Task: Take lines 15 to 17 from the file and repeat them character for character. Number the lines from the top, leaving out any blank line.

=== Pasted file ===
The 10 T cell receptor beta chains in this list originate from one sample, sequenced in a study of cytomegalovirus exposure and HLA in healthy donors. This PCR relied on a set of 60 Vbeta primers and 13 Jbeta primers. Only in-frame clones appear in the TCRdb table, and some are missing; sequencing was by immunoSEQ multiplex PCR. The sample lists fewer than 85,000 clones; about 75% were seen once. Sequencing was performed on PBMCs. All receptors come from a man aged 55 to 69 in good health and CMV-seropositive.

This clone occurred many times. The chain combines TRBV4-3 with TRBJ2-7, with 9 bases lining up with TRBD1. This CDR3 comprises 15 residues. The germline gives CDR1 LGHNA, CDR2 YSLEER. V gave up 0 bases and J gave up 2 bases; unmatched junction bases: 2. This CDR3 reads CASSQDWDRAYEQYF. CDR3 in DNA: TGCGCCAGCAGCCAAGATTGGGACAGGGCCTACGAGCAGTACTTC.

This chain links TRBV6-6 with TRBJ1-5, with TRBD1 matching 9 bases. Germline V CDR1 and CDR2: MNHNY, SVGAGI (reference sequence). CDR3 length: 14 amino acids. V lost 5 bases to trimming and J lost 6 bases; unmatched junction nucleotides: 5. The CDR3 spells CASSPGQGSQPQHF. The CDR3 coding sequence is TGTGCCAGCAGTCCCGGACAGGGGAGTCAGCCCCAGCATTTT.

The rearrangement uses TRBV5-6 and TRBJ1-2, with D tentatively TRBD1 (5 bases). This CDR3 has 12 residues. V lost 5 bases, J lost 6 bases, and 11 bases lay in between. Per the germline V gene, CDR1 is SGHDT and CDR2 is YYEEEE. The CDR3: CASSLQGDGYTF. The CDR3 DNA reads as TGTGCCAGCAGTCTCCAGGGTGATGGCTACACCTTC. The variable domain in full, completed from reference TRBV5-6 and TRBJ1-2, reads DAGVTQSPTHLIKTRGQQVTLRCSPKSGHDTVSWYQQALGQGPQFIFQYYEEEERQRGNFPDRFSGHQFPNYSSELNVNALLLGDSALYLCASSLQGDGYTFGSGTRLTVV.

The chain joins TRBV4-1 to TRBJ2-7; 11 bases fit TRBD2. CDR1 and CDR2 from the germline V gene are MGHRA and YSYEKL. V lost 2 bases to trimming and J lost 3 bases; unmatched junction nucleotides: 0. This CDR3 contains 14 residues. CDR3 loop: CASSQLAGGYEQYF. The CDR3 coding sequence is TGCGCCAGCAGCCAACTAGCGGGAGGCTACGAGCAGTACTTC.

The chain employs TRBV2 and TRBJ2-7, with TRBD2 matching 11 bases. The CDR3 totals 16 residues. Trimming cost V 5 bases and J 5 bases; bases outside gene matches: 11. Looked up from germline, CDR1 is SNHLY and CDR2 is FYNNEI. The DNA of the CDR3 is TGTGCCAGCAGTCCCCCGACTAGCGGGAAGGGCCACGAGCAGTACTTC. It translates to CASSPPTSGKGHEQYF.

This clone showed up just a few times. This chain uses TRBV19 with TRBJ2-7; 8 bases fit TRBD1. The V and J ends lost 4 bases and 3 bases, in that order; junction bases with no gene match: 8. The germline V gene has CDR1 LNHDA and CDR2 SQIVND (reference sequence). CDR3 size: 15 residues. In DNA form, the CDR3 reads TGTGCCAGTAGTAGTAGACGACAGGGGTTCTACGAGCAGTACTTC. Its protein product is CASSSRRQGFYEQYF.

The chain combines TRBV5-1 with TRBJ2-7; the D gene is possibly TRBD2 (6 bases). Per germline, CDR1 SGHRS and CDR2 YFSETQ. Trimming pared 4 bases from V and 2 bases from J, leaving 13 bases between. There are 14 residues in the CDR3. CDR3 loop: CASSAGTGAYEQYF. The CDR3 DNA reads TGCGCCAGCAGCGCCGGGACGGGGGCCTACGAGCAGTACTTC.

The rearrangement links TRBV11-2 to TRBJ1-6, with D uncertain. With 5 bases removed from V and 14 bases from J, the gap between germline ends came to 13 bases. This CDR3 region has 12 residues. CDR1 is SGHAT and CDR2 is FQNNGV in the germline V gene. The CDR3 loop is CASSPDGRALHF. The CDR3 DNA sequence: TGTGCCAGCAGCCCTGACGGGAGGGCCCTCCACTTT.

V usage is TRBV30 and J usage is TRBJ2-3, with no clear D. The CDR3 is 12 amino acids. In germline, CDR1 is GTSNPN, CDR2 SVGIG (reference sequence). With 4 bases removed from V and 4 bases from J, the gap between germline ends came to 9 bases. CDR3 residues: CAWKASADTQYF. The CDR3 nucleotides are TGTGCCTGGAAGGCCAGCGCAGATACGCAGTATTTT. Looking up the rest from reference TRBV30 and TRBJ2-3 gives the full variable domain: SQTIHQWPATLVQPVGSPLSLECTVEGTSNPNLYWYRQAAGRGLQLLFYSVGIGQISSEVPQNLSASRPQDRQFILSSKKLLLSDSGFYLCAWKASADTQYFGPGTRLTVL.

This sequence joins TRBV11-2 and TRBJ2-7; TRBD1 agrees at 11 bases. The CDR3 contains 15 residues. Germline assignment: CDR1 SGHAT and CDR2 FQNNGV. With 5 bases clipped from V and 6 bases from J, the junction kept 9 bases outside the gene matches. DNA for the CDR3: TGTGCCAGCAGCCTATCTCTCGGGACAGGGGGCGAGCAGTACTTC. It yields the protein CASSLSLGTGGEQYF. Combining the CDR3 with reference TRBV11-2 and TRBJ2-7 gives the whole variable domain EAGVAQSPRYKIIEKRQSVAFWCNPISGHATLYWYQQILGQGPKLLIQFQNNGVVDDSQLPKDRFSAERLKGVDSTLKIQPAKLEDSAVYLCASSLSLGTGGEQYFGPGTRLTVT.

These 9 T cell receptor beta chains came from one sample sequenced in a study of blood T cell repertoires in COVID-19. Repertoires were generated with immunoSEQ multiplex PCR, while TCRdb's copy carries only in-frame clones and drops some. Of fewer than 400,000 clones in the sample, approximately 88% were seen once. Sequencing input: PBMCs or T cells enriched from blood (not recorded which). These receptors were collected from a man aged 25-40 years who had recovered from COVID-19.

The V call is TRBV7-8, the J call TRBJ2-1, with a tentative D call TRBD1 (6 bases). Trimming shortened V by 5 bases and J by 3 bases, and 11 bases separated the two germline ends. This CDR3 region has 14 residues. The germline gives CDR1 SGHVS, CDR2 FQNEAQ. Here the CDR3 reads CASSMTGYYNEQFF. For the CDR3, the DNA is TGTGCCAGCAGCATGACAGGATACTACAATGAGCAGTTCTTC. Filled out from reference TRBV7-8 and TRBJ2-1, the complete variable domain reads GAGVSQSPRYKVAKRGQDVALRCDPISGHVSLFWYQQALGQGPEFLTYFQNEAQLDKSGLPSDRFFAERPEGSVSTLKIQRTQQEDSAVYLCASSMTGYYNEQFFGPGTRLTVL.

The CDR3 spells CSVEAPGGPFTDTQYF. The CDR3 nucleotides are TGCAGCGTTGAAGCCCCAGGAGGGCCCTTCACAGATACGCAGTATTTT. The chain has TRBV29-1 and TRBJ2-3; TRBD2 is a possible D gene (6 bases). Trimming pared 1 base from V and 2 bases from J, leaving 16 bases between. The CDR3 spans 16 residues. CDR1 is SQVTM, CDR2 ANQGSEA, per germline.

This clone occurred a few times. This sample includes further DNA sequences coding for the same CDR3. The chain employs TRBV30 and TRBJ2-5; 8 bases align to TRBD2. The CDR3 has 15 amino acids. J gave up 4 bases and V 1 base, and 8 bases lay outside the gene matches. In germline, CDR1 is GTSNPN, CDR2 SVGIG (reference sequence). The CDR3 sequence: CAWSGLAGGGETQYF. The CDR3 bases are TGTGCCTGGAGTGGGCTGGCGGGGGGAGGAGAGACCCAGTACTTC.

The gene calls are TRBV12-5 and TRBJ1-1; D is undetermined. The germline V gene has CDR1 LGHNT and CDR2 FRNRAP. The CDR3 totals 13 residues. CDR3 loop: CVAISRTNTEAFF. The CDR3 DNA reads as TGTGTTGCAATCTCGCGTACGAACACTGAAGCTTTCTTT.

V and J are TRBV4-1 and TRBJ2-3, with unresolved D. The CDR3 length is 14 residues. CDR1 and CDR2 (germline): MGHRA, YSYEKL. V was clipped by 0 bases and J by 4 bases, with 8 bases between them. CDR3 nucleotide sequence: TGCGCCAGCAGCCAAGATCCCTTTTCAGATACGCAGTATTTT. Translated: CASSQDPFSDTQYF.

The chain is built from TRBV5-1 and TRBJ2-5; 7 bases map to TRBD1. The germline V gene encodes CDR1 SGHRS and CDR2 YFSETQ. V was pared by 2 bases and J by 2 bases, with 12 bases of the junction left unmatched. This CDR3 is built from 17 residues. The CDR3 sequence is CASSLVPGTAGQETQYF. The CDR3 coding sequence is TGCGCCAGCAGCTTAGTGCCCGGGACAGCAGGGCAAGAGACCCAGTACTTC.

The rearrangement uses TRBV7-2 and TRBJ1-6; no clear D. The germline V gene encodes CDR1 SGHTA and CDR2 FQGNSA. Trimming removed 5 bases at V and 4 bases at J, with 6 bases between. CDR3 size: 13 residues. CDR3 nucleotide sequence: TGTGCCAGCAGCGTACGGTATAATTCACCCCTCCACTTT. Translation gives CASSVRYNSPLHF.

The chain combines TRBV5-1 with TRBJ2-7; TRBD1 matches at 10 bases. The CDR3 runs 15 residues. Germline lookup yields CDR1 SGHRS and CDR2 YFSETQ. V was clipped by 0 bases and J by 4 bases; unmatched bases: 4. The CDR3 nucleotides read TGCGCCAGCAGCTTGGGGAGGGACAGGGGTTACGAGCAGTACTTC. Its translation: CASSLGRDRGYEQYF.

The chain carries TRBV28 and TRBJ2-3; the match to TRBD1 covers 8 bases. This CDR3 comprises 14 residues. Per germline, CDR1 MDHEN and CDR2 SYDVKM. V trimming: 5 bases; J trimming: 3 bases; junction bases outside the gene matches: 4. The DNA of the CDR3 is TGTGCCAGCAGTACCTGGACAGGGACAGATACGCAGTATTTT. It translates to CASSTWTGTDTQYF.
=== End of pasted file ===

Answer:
This clone occurred a few times. This sample includes further DNA sequences coding for the same CDR3. The chain employs TRBV30 and TRBJ2-5; 8 bases align to TRBD2. The CDR3 has 15 amino acids. J gave up 4 bases and V 1 base, and 8 bases lay outside the gene matches. In germline, CDR1 is GTSNPN, CDR2 SVGIG (reference sequence). The CDR3 sequence: CAWSGLAGGGETQYF. The CDR3 bases are TGTGCCTGGAGTGGGCTGGCGGGGGGAGGAGAGACCCAGTACTTC.

The gene calls are TRBV12-5 and TRBJ1-1; D is undetermined. The germline V gene has CDR1 LGHNT and CDR2 FRNRAP. The CDR3 totals 13 residues. CDR3 loop: CVAISRTNTEAFF. The CDR3 DNA reads as TGTGTTGCAATCTCGCGTACGAACACTGAAGCTTTCTTT.

V and J are TRBV4-1 and TRBJ2-3, with unresolved D. The CDR3 length is 14 residues. CDR1 and CDR2 (germline): MGHRA, YSYEKL. V was clipped by 0 bases and J by 4 bases, with 8 bases between them. CDR3 nucleotide sequence: TGCGCCAGCAGCCAAGATCCCTTTTCAGATACGCAGTATTTT. Translated: CASSQDPFSDTQYF.